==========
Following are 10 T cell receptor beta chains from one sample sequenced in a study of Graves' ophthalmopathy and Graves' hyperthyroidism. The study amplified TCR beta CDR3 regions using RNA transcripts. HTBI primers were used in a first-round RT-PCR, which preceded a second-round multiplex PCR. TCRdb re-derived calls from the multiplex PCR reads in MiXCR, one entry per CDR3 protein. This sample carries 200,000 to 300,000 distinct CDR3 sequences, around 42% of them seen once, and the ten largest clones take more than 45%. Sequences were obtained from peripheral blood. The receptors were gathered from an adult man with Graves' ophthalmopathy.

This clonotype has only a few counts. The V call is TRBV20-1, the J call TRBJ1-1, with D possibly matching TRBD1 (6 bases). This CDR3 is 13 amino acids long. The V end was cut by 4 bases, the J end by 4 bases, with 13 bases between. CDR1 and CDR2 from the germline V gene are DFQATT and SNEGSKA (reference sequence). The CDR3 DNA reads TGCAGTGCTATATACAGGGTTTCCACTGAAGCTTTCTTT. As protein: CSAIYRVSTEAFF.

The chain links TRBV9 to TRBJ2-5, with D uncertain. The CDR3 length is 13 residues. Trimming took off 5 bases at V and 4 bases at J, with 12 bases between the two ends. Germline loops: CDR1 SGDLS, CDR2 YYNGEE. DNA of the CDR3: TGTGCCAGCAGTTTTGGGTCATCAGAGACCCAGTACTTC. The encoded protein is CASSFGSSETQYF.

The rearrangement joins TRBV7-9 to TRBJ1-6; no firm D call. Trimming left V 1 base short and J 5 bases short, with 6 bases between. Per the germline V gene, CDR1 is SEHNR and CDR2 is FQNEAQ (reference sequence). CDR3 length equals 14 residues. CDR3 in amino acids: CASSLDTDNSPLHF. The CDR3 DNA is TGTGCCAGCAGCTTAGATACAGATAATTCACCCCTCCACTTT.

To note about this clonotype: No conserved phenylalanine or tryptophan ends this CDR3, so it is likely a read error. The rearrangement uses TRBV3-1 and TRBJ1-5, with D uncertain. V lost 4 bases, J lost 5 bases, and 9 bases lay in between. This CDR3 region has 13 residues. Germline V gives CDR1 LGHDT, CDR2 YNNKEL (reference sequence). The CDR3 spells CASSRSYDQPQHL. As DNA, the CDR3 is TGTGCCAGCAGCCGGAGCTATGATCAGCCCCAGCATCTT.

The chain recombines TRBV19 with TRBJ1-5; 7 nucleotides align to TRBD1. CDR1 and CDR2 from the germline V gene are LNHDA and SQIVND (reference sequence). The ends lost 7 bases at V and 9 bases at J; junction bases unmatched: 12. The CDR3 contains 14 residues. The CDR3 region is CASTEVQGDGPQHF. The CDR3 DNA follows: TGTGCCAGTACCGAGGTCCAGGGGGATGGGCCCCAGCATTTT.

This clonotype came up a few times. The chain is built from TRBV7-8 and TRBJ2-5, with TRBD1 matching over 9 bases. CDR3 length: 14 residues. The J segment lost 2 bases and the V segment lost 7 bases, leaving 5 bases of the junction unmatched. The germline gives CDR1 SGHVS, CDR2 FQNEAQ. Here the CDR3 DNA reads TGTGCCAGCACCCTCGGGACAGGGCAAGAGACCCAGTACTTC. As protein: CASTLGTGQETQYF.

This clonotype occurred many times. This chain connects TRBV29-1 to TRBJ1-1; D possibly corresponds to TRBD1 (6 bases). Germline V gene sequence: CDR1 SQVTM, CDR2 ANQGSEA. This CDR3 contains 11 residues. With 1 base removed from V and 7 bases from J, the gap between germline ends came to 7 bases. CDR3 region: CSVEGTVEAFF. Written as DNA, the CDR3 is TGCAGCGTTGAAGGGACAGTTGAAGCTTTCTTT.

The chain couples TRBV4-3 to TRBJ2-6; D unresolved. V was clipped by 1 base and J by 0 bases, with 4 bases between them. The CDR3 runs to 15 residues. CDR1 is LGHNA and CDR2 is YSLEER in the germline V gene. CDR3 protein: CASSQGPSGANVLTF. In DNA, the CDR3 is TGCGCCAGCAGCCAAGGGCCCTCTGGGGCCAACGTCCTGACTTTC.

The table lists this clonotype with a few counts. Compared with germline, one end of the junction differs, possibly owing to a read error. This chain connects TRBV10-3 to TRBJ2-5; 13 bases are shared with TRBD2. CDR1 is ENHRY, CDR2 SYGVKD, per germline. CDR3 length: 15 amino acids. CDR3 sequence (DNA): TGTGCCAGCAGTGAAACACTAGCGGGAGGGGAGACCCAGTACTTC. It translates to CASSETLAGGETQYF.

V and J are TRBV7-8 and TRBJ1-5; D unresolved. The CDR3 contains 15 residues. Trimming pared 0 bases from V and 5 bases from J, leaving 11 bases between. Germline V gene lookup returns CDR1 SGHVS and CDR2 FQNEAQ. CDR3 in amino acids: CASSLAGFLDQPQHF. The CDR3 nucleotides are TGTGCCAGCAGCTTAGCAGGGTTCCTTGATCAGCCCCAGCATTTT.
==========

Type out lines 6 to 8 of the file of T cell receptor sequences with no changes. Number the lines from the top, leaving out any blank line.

The chain recombines TRBV19 with TRBJ1-5; 7 nucleotides align to TRBD1. CDR1 and CDR2 from the germline V gene are LNHDA and SQIVND (reference sequence). The ends lost 7 bases at V and 9 bases at J; junction bases unmatched: 12. The CDR3 contains 14 residues. The CDR3 region is CASTEVQGDGPQHF. The CDR3 DNA follows: TGTGCCAGTACCGAGGTCCAGGGGGATGGGCCCCAGCATTTT.

This clonotype came up a few times. The chain is built from TRBV7-8 and TRBJ2-5, with TRBD1 matching over 9 bases. CDR3 length: 14 residues. The J segment lost 2 bases and the V segment lost 7 bases, leaving 5 bases of the junction unmatched. The germline gives CDR1 SGHVS, CDR2 FQNEAQ. Here the CDR3 DNA reads TGTGCCAGCACCCTCGGGACAGGGCAAGAGACCCAGTACTTC. As protein: CASTLGTGQETQYF.

This clonotype occurred many times. This chain connects TRBV29-1 to TRBJ1-1; D possibly corresponds to TRBD1 (6 bases). Germline V gene sequence: CDR1 SQVTM, CDR2 ANQGSEA. This CDR3 contains 11 residues. With 1 base removed from V and 7 bases from J, the gap between germline ends came to 7 bases. CDR3 region: CSVEGTVEAFF. Written as DNA, the CDR3 is TGCAGCGTTGAAGGGACAGTTGAAGCTTTCTTT.